The Gap Between Public and Private Real Estate Widens on Office Fears. Did Investors Over-React?

“A lot of the negative sentiment on real estate focuses on the office sector, but it only accounts for about 3 percent of the REIT market,” says CenterSquare’s Uma Moriarity.


Illustration by II

Investors in publicly traded real estate companies may have over-reacted to the macro headwinds and negative headlines about remote workers killing the office.

The potential trend can be seen in the huge gap between the price of publicly traded properties and their privately held peers.

The capitalization rate, which measures the potential rate of return for properties based on their market value, rose from 4.9 percent to 6 percent for real estate investment trusts (REITs) in the second quarter year-over-year, according to real estate investment firm CenterSquare. The cap rate for REITs was at the highest level in three years. For private real estate investments, the cap rate rose from 4.9 percent to 5.5 percent during the same period.

“We’ve been following this gap between the public and private markets for a while,” said Uma Moriarity, senior investment strategist and global ESG lead at CenterSquare. “It started last year, when the REIT market started to price in the impact of rising interest rates on real estate valuations, whereas the private market tends to be a little bit slower in terms of pricing in those types of changes.”


But now, with the cap rate for REITs 50 basis points, or .5 percent, higher than that for private real estate investments, Moriarity said she believes that the REIT market has clearly “overreacted” to the macroeconomic headwinds. The last time the difference between the cap rates for REITs compared to private real estate investments was over 50 basis points was in the first quarter of 2021.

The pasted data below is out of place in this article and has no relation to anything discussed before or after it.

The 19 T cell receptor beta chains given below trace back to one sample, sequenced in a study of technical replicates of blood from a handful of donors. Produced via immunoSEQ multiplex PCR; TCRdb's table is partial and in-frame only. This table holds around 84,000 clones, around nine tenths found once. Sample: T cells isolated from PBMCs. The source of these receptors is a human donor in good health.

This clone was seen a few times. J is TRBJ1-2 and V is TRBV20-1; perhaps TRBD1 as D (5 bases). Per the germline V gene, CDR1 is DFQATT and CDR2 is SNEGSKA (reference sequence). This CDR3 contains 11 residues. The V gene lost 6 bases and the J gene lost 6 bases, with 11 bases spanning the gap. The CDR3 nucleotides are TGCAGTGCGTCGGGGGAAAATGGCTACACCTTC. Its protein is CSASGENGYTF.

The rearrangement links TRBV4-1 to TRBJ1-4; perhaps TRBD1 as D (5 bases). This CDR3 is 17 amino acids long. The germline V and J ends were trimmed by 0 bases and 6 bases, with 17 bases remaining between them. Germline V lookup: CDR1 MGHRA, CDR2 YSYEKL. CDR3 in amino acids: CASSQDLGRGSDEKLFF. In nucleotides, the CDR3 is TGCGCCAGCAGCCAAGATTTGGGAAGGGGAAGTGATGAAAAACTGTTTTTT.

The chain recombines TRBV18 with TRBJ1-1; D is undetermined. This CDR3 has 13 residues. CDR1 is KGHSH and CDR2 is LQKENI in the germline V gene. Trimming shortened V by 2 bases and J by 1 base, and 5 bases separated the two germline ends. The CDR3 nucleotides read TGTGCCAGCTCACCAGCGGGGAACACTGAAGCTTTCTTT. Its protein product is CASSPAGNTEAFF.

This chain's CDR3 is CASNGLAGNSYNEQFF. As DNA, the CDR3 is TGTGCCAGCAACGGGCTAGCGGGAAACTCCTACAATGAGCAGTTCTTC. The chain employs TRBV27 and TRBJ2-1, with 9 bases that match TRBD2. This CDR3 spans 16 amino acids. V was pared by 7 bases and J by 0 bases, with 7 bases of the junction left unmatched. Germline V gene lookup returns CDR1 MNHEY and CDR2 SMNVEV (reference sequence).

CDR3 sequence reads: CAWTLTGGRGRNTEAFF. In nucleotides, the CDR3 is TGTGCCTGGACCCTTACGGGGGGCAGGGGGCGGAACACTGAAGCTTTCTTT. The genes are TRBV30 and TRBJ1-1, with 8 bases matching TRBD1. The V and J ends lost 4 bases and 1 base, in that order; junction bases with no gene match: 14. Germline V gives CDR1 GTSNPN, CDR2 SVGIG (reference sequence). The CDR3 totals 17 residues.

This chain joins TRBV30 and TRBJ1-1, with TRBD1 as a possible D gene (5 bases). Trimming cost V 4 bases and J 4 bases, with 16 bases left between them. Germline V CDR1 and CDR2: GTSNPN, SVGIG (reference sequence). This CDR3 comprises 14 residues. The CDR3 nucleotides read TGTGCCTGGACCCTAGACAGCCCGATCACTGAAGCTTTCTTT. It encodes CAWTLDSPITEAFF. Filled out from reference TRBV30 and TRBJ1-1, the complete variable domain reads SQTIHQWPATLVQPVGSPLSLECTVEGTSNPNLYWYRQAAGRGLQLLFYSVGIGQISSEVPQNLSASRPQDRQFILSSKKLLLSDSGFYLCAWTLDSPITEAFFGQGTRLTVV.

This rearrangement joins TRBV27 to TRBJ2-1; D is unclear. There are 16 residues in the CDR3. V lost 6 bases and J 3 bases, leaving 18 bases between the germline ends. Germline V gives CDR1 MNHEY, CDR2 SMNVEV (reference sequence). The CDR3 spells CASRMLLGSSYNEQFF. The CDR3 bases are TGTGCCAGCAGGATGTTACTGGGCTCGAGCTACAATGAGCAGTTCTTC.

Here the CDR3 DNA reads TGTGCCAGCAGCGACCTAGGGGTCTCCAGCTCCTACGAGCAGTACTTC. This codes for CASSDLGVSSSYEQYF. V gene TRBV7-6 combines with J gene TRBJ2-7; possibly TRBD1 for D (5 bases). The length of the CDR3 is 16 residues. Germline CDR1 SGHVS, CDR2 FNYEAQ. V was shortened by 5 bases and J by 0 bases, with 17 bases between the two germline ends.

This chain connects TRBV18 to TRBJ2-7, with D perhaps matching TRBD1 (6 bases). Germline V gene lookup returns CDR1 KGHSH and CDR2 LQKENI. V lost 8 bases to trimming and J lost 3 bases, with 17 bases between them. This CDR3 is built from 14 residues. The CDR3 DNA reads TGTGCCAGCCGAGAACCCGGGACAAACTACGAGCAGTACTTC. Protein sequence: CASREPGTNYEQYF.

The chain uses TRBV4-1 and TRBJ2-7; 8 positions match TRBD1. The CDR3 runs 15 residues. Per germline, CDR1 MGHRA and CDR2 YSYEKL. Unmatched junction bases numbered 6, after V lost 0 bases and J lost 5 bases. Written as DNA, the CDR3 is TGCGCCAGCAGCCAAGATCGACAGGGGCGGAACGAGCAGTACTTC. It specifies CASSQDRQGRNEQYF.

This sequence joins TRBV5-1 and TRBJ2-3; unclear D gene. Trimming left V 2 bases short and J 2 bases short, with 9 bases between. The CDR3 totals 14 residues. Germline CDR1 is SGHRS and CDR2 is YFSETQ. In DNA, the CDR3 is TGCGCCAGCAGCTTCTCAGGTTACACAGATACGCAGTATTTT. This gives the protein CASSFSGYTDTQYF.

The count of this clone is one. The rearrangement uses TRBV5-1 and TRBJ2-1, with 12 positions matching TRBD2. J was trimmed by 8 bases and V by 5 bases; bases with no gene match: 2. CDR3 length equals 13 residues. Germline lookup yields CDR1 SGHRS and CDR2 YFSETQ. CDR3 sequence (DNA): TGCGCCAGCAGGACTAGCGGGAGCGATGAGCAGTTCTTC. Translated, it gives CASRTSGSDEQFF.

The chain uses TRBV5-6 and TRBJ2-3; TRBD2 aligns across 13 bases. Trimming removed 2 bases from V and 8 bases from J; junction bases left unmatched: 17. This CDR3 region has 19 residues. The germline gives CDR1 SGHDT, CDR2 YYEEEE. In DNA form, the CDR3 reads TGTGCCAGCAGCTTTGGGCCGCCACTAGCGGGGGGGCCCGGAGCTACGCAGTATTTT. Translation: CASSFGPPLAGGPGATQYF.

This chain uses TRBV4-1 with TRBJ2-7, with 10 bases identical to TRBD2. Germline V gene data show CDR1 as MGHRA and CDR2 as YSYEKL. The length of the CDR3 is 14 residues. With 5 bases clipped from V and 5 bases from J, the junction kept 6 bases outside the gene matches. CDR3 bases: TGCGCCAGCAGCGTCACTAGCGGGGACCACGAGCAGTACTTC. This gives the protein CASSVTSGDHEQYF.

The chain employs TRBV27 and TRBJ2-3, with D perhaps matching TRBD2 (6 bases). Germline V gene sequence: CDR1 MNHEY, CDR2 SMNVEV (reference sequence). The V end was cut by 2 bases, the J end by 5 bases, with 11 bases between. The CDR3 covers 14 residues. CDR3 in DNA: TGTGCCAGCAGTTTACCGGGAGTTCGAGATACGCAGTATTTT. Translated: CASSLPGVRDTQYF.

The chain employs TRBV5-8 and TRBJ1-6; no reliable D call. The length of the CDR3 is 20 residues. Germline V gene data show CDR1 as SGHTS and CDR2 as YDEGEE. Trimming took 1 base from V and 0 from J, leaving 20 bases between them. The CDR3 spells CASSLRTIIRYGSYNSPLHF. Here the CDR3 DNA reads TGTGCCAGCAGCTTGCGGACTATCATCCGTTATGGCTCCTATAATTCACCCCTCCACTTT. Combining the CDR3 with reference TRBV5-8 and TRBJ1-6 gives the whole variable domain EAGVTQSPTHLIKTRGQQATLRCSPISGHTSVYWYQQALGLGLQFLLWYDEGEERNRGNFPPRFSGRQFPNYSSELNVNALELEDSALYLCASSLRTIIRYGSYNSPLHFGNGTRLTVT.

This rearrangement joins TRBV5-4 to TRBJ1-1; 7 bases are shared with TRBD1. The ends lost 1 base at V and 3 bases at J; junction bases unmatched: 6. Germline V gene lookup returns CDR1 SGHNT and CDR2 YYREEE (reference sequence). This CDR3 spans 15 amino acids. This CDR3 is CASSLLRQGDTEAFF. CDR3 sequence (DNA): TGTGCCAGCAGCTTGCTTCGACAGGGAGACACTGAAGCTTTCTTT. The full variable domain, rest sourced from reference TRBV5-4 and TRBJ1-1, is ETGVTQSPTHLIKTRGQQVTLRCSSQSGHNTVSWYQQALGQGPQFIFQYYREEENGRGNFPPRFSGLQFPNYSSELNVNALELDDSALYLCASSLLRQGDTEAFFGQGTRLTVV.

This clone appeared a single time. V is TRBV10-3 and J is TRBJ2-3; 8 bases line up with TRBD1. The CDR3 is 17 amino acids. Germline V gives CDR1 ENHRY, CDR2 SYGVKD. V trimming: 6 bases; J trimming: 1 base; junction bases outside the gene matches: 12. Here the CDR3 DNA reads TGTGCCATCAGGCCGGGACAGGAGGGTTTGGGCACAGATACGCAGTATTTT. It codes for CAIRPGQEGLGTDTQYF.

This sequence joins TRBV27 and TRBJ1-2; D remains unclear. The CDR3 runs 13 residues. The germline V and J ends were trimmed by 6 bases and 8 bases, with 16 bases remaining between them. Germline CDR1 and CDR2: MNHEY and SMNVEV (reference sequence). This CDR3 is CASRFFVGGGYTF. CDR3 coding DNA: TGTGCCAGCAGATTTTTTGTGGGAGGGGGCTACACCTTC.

“The private market cap rates…are effectively our projections and where we think real estate valuations should be,” Moriarity said. “Today is a really interesting opportunity for a real estate investor to put incremental capital into the REIT market, because you are able to get access to the same types of investments, but at a discount.”

Moriarity believes the anticipated pain from the commercial real estate sector is overdone. “A lot of the negative sentiment on real estate focuses on the office sector, but it only accounts for about 3 percent of the REIT market,” she said. The office sector has “The other 97 percent includes a lot of other areas of the commercial real estate that are currently doing really well fundamentally.”

Moriarity is particularly bullish on data centers, which she believes will flourish amid the rise of artificial intelligence. Top technology companies, such as Amazon, Microsoft, and Google’s parent company, Alphabet, are all investing in cloud computing to facilitate AI deployment. “There are two companies that have scaled platforms with the capacity to create great solutions, and both of these companies are REITs,” she said. Those two data center REITs are Equinix and Digital Realty Trust, which account for 8.6 percent the U.S. REIT market, according to data from CenterSquare.

Moriarity is also optimistic about real estate investments in the healthcare sector, including senior housing and life science labs.

Moriarity added that investors in REITs should avoid the office sector and areas that are tied to consumers, including hotels and retail malls. “I think some of the areas that tend to be more economically sensitive will be areas that you would be more cautious about during an economic downturn,” she said.